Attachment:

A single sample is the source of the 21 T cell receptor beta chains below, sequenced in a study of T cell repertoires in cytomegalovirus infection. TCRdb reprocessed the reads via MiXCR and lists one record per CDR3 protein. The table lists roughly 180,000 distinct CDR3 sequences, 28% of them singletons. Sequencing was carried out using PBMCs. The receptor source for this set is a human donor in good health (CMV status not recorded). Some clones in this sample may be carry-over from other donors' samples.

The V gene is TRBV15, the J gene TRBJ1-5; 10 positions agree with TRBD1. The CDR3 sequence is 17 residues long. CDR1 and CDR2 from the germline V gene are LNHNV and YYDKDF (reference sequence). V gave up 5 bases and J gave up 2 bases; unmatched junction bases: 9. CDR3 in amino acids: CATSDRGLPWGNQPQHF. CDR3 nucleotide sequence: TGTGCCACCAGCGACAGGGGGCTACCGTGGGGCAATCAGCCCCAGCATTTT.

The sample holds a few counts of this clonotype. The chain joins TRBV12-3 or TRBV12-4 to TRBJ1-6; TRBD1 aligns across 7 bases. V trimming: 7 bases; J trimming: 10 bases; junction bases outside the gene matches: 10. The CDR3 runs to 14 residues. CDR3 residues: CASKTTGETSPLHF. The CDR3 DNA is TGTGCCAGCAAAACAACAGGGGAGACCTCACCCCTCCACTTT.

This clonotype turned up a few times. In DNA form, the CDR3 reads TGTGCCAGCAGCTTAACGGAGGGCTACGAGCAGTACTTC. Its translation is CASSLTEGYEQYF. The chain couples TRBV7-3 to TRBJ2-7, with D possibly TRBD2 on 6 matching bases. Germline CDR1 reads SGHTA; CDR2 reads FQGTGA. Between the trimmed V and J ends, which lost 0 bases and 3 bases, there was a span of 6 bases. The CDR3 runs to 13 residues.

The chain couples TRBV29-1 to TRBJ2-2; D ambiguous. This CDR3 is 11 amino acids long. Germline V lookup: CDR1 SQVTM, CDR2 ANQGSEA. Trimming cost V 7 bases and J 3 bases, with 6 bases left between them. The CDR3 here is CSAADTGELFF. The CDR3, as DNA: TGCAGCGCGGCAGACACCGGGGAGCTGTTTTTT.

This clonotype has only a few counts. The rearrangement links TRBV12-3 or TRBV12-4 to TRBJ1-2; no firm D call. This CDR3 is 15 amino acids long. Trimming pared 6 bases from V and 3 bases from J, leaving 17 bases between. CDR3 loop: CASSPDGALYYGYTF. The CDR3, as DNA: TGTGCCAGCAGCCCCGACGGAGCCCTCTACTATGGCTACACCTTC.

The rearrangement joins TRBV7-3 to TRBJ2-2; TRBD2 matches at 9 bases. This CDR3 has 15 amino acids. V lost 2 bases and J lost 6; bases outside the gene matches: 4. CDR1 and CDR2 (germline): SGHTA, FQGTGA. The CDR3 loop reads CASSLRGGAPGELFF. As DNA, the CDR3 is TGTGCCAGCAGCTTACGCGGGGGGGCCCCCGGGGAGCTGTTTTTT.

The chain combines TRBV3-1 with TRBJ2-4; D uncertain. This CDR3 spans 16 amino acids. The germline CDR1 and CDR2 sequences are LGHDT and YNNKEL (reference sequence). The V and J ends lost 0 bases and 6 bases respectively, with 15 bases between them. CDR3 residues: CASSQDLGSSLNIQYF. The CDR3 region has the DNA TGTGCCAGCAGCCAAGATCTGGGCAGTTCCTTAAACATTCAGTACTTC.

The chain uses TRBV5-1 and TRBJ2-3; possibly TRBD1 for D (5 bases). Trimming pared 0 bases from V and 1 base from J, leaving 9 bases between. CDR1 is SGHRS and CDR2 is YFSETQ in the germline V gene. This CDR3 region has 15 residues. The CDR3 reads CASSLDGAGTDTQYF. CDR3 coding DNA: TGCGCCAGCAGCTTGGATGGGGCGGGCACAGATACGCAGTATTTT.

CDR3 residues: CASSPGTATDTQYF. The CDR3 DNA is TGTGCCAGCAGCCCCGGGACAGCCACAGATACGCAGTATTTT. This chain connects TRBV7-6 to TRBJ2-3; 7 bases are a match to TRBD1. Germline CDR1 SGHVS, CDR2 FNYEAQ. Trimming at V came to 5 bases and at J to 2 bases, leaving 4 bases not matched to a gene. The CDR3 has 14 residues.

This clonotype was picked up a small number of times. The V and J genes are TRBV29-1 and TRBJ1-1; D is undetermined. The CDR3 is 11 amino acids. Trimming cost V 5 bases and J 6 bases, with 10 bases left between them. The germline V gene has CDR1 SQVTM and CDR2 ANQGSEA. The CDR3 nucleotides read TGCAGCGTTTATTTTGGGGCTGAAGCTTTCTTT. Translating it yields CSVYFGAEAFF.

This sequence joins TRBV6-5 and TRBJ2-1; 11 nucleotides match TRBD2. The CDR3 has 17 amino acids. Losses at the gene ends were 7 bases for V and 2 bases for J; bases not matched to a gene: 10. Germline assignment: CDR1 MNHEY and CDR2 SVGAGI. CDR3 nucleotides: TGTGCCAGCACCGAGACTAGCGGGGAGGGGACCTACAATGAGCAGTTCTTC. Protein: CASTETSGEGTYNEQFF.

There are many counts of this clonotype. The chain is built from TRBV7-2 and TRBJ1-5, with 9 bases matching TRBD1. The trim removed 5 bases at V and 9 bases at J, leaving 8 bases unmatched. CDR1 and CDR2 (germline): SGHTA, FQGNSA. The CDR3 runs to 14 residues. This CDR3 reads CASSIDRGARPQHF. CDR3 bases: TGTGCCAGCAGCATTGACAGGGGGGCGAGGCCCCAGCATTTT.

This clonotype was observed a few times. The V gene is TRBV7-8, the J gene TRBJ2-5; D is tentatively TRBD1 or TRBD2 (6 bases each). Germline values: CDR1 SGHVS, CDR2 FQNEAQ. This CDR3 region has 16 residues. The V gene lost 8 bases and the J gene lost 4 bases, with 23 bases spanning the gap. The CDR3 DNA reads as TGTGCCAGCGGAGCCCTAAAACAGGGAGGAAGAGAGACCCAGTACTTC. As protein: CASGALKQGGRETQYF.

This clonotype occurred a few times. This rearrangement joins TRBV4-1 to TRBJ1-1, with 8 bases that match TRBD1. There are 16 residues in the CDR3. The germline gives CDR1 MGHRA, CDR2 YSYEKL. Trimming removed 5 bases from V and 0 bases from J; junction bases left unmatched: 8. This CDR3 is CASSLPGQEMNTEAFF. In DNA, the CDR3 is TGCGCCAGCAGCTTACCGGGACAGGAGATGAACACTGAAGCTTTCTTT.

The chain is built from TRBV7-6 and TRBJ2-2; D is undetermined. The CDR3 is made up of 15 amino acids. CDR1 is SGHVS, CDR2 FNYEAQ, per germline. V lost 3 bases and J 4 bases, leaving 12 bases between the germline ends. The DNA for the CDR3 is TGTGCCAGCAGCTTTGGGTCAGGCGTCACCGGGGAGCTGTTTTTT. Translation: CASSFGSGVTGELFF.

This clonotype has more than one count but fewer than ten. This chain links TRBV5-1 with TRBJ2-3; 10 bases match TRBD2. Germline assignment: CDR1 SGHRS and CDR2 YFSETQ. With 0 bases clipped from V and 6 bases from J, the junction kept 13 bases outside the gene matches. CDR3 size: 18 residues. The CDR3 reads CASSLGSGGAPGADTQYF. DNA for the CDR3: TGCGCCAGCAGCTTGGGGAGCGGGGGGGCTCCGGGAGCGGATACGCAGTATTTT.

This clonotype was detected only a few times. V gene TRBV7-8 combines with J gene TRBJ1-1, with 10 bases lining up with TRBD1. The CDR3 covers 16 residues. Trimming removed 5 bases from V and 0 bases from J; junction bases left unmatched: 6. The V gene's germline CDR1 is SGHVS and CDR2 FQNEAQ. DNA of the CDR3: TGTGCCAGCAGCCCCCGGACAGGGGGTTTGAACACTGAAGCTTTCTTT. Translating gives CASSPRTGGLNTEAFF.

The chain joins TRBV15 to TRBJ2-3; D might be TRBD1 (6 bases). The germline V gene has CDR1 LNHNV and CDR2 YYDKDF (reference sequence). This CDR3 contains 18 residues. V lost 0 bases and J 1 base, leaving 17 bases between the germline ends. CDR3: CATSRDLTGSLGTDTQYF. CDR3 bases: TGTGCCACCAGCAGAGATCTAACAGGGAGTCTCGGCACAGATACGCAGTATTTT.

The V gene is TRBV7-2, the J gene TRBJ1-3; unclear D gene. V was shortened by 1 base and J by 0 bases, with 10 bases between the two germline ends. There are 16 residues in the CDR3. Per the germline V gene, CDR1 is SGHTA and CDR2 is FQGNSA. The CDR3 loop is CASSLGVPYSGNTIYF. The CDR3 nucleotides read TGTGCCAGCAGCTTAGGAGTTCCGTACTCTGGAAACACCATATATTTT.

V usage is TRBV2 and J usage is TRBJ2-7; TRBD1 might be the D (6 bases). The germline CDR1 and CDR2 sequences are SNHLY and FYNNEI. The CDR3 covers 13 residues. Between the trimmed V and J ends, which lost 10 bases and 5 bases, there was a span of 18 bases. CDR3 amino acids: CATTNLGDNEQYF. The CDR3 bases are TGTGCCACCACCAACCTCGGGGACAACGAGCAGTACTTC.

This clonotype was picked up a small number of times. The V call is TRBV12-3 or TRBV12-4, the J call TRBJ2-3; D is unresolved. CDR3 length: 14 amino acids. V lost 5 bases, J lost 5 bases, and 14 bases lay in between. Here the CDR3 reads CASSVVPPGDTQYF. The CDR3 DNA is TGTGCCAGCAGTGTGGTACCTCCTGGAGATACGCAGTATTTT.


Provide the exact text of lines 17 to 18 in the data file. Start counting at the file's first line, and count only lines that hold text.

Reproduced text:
This clonotype has more than one count but fewer than ten. This chain links TRBV5-1 with TRBJ2-3; 10 bases match TRBD2. Germline assignment: CDR1 SGHRS and CDR2 YFSETQ. With 0 bases clipped from V and 6 bases from J, the junction kept 13 bases outside the gene matches. CDR3 size: 18 residues. The CDR3 reads CASSLGSGGAPGADTQYF. DNA for the CDR3: TGCGCCAGCAGCTTGGGGAGCGGGGGGGCTCCGGGAGCGGATACGCAGTATTTT.

This clonotype was detected only a few times. V gene TRBV7-8 combines with J gene TRBJ1-1, with 10 bases lining up with TRBD1. The CDR3 covers 16 residues. Trimming removed 5 bases from V and 0 bases from J; junction bases left unmatched: 6. The V gene's germline CDR1 is SGHVS and CDR2 FQNEAQ. DNA of the CDR3: TGTGCCAGCAGCCCCCGGACAGGGGGTTTGAACACTGAAGCTTTCTTT. Translating gives CASSPRTGGLNTEAFF.